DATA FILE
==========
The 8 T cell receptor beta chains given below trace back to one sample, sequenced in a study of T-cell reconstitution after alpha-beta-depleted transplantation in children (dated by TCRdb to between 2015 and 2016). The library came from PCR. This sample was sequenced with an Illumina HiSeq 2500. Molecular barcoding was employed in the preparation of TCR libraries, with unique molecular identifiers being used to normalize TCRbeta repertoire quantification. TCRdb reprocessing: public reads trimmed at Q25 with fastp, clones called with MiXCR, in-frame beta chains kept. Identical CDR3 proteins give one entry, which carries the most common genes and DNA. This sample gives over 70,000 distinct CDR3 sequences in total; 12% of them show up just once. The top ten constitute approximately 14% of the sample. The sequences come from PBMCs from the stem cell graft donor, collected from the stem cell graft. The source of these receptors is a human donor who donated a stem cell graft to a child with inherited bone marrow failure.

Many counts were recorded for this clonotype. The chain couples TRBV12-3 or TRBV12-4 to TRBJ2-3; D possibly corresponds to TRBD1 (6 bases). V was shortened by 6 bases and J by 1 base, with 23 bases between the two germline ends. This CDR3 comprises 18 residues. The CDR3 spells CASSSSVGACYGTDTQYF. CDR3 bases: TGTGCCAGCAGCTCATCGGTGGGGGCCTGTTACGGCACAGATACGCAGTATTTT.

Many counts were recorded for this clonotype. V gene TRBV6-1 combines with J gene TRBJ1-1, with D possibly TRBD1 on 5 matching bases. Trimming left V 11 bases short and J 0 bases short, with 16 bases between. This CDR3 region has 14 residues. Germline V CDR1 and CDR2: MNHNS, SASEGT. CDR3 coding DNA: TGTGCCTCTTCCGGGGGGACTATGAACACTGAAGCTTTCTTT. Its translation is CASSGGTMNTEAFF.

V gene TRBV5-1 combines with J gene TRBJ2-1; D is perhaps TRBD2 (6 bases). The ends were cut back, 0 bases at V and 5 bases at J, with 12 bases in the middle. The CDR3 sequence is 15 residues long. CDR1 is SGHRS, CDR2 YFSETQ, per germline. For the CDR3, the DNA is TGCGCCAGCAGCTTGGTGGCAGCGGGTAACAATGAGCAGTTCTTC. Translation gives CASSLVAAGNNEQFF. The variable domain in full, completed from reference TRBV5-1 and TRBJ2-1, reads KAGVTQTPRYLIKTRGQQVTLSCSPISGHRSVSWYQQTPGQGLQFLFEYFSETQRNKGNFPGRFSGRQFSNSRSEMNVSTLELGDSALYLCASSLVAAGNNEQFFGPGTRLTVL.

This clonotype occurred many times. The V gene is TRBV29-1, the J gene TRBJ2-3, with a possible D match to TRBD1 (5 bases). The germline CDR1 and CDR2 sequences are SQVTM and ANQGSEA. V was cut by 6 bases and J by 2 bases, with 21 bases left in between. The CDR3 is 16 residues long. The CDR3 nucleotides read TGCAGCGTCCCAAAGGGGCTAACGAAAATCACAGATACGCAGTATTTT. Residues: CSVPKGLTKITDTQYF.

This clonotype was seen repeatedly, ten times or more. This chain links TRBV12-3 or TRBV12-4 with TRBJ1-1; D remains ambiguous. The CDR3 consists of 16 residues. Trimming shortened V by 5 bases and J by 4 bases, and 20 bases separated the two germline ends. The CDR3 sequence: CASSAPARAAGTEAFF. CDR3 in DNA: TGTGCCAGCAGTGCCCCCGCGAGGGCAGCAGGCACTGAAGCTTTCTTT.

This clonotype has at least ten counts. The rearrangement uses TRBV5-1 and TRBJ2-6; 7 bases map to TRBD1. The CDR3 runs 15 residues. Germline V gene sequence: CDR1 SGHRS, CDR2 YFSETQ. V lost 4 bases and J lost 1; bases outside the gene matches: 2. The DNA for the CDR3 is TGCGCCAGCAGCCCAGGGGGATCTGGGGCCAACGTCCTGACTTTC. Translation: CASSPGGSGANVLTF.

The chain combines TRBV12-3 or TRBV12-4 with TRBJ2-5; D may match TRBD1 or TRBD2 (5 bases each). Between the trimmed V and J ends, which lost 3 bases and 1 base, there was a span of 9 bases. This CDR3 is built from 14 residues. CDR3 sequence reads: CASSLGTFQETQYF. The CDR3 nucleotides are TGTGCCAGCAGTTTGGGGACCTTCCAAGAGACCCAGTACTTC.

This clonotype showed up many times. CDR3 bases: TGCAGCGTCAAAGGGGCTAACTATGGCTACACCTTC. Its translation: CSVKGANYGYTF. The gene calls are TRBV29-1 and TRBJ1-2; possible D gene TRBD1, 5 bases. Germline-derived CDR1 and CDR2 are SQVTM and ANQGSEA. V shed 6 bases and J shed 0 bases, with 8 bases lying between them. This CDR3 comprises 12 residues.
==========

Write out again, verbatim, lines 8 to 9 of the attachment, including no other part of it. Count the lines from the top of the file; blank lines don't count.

The chain combines TRBV12-3 or TRBV12-4 with TRBJ2-5; D may match TRBD1 or TRBD2 (5 bases each). Between the trimmed V and J ends, which lost 3 bases and 1 base, there was a span of 9 bases. This CDR3 is built from 14 residues. CDR3 sequence reads: CASSLGTFQETQYF. The CDR3 nucleotides are TGTGCCAGCAGTTTGGGGACCTTCCAAGAGACCCAGTACTTC.

This clonotype showed up many times. CDR3 bases: TGCAGCGTCAAAGGGGCTAACTATGGCTACACCTTC. Its translation: CSVKGANYGYTF. The gene calls are TRBV29-1 and TRBJ1-2; possible D gene TRBD1, 5 bases. Germline-derived CDR1 and CDR2 are SQVTM and ANQGSEA. V shed 6 bases and J shed 0 bases, with 8 bases lying between them. This CDR3 comprises 12 residues.